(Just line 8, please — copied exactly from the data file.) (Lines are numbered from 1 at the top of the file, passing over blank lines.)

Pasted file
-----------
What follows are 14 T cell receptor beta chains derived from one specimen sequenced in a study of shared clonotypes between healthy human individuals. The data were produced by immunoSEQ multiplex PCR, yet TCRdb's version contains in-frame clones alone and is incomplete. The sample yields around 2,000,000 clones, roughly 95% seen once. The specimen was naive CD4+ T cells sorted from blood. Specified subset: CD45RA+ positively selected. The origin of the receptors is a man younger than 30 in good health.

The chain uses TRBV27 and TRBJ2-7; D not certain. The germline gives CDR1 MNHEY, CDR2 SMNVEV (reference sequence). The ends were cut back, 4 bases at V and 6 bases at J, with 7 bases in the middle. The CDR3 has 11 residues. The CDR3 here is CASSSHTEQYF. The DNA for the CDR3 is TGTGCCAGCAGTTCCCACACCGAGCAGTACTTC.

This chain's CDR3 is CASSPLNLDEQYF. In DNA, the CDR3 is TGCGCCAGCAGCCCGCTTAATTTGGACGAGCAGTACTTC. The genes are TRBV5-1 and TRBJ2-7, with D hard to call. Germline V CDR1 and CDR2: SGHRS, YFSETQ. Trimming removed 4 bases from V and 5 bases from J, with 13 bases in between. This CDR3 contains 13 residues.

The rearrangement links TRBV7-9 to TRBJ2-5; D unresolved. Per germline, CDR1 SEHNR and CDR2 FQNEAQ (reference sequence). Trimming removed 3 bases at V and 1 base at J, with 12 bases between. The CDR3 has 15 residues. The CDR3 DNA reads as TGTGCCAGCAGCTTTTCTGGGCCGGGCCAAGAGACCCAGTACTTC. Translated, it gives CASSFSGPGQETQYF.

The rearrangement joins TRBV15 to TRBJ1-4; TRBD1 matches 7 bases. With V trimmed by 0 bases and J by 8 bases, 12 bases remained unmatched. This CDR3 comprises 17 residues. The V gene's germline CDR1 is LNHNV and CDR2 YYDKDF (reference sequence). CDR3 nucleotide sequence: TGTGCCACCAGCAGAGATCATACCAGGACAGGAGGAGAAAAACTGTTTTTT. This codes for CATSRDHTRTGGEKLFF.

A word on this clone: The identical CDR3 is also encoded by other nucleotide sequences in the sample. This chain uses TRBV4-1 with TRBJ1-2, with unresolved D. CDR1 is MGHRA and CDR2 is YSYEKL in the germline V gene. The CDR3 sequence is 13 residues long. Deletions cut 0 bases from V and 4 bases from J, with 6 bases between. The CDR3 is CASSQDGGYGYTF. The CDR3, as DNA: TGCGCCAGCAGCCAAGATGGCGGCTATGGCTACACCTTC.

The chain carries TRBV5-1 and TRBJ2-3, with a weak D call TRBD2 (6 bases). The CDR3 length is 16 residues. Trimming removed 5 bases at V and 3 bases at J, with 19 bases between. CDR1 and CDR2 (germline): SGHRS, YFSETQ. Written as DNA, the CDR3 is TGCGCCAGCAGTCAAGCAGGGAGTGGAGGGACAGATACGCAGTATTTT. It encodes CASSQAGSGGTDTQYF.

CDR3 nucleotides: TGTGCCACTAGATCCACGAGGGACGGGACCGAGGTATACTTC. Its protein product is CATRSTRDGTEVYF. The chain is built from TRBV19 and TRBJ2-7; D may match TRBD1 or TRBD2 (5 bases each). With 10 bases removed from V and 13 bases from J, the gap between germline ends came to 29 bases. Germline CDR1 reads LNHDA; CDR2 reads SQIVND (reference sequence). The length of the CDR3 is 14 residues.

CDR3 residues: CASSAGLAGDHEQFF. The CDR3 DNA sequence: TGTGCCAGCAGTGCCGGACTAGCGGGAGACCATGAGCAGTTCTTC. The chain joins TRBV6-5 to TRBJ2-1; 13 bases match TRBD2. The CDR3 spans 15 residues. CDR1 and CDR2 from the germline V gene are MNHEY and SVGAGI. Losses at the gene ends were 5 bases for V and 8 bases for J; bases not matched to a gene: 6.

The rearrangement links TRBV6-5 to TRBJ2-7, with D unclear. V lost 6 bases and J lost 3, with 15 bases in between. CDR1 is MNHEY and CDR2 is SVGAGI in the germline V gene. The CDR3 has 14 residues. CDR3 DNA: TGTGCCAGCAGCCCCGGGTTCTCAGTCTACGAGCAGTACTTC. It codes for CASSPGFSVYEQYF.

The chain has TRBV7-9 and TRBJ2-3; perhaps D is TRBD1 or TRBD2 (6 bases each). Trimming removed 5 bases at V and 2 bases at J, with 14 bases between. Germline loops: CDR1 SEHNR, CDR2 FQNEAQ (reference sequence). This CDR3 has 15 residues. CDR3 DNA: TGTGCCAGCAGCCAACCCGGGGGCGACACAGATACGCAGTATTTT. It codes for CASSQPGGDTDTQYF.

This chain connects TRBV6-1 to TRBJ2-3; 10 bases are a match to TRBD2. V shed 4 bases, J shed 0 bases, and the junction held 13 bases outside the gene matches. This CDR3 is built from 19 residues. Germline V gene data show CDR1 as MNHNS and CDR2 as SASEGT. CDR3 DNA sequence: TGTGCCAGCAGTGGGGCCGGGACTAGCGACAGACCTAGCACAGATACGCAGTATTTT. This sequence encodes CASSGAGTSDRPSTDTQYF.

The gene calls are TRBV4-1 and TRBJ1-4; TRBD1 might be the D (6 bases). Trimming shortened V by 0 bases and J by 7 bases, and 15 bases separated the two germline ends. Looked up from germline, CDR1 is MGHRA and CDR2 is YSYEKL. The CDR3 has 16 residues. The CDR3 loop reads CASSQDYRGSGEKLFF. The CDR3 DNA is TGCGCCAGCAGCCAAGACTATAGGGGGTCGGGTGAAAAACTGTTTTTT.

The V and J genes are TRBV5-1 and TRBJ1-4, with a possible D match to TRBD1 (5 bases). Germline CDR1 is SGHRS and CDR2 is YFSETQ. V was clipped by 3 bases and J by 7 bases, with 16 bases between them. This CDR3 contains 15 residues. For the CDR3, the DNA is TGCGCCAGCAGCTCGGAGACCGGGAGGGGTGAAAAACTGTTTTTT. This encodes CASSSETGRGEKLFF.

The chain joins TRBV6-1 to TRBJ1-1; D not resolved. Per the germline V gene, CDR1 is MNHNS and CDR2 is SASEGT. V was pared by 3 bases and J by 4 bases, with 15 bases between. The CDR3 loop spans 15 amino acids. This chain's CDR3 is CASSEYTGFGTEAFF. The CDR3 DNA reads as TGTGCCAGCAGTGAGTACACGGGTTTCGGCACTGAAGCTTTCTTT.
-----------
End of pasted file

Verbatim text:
CDR3 nucleotides: TGTGCCACTAGATCCACGAGGGACGGGACCGAGGTATACTTC. Its protein product is CATRSTRDGTEVYF. The chain is built from TRBV19 and TRBJ2-7; D may match TRBD1 or TRBD2 (5 bases each). With 10 bases removed from V and 13 bases from J, the gap between germline ends came to 29 bases. Germline CDR1 reads LNHDA; CDR2 reads SQIVND (reference sequence). The length of the CDR3 is 14 residues.